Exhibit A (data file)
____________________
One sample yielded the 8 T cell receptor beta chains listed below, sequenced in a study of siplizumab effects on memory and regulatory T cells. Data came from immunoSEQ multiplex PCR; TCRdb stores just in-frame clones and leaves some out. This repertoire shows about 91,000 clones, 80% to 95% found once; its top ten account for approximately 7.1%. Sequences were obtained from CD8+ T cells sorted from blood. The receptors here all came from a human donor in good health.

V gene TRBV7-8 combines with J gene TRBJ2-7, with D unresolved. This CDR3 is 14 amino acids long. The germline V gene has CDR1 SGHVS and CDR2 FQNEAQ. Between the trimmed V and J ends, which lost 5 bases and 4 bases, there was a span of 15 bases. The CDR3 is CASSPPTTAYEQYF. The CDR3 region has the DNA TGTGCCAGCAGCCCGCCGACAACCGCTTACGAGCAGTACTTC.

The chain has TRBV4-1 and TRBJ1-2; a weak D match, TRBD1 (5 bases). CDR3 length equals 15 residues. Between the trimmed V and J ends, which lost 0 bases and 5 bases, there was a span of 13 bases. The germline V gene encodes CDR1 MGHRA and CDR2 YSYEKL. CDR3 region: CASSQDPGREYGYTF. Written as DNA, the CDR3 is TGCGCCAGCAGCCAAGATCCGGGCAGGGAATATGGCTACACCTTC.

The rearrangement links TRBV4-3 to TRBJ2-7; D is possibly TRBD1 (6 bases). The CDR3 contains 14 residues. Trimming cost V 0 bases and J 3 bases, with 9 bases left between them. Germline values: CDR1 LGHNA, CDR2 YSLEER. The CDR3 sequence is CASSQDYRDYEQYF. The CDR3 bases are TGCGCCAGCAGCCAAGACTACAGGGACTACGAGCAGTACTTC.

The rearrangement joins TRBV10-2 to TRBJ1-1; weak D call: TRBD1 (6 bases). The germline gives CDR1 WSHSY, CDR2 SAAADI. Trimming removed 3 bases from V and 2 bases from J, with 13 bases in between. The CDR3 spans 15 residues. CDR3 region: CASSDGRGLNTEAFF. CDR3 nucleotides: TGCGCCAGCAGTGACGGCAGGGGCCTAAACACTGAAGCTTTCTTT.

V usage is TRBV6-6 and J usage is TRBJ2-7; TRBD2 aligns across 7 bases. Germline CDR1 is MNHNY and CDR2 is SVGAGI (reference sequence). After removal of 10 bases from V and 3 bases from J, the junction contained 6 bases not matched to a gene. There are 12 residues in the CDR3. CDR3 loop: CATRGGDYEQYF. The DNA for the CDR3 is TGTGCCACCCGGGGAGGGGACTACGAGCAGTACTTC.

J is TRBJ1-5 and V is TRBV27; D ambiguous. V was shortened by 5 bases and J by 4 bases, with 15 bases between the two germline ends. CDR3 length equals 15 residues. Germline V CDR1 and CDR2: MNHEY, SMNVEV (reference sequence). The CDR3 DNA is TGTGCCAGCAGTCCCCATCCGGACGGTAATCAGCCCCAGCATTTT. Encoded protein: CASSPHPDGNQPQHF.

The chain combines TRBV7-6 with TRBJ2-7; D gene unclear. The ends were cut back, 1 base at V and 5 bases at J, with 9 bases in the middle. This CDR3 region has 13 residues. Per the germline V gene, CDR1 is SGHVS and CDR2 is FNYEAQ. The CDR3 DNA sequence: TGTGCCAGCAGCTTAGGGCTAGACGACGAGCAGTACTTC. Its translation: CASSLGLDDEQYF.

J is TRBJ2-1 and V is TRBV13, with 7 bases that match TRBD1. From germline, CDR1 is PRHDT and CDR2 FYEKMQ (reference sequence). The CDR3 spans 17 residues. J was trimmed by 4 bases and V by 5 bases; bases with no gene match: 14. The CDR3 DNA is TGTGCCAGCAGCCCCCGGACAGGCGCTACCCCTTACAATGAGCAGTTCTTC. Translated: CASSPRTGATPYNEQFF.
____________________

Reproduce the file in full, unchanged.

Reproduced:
One sample yielded the 8 T cell receptor beta chains listed below, sequenced in a study of siplizumab effects on memory and regulatory T cells. Data came from immunoSEQ multiplex PCR; TCRdb stores just in-frame clones and leaves some out. This repertoire shows about 91,000 clones, 80% to 95% found once; its top ten account for approximately 7.1%. Sequences were obtained from CD8+ T cells sorted from blood. The receptors here all came from a human donor in good health.

V gene TRBV7-8 combines with J gene TRBJ2-7, with D unresolved. This CDR3 is 14 amino acids long. The germline V gene has CDR1 SGHVS and CDR2 FQNEAQ. Between the trimmed V and J ends, which lost 5 bases and 4 bases, there was a span of 15 bases. The CDR3 is CASSPPTTAYEQYF. The CDR3 region has the DNA TGTGCCAGCAGCCCGCCGACAACCGCTTACGAGCAGTACTTC.

The chain has TRBV4-1 and TRBJ1-2; a weak D match, TRBD1 (5 bases). CDR3 length equals 15 residues. Between the trimmed V and J ends, which lost 0 bases and 5 bases, there was a span of 13 bases. The germline V gene encodes CDR1 MGHRA and CDR2 YSYEKL. CDR3 region: CASSQDPGREYGYTF. Written as DNA, the CDR3 is TGCGCCAGCAGCCAAGATCCGGGCAGGGAATATGGCTACACCTTC.

The rearrangement links TRBV4-3 to TRBJ2-7; D is possibly TRBD1 (6 bases). The CDR3 contains 14 residues. Trimming cost V 0 bases and J 3 bases, with 9 bases left between them. Germline values: CDR1 LGHNA, CDR2 YSLEER. The CDR3 sequence is CASSQDYRDYEQYF. The CDR3 bases are TGCGCCAGCAGCCAAGACTACAGGGACTACGAGCAGTACTTC.

The rearrangement joins TRBV10-2 to TRBJ1-1; weak D call: TRBD1 (6 bases). The germline gives CDR1 WSHSY, CDR2 SAAADI. Trimming removed 3 bases from V and 2 bases from J, with 13 bases in between. The CDR3 spans 15 residues. CDR3 region: CASSDGRGLNTEAFF. CDR3 nucleotides: TGCGCCAGCAGTGACGGCAGGGGCCTAAACACTGAAGCTTTCTTT.

V usage is TRBV6-6 and J usage is TRBJ2-7; TRBD2 aligns across 7 bases. Germline CDR1 is MNHNY and CDR2 is SVGAGI (reference sequence). After removal of 10 bases from V and 3 bases from J, the junction contained 6 bases not matched to a gene. There are 12 residues in the CDR3. CDR3 loop: CATRGGDYEQYF. The DNA for the CDR3 is TGTGCCACCCGGGGAGGGGACTACGAGCAGTACTTC.

J is TRBJ1-5 and V is TRBV27; D ambiguous. V was shortened by 5 bases and J by 4 bases, with 15 bases between the two germline ends. CDR3 length equals 15 residues. Germline V CDR1 and CDR2: MNHEY, SMNVEV (reference sequence). The CDR3 DNA is TGTGCCAGCAGTCCCCATCCGGACGGTAATCAGCCCCAGCATTTT. Encoded protein: CASSPHPDGNQPQHF.

The chain combines TRBV7-6 with TRBJ2-7; D gene unclear. The ends were cut back, 1 base at V and 5 bases at J, with 9 bases in the middle. This CDR3 region has 13 residues. Per the germline V gene, CDR1 is SGHVS and CDR2 is FNYEAQ. The CDR3 DNA sequence: TGTGCCAGCAGCTTAGGGCTAGACGACGAGCAGTACTTC. Its translation: CASSLGLDDEQYF.

J is TRBJ2-1 and V is TRBV13, with 7 bases that match TRBD1. From germline, CDR1 is PRHDT and CDR2 FYEKMQ (reference sequence). The CDR3 spans 17 residues. J was trimmed by 4 bases and V by 5 bases; bases with no gene match: 14. The CDR3 DNA is TGTGCCAGCAGCCCCCGGACAGGCGCTACCCCTTACAATGAGCAGTTCTTC. Translated: CASSPRTGATPYNEQFF.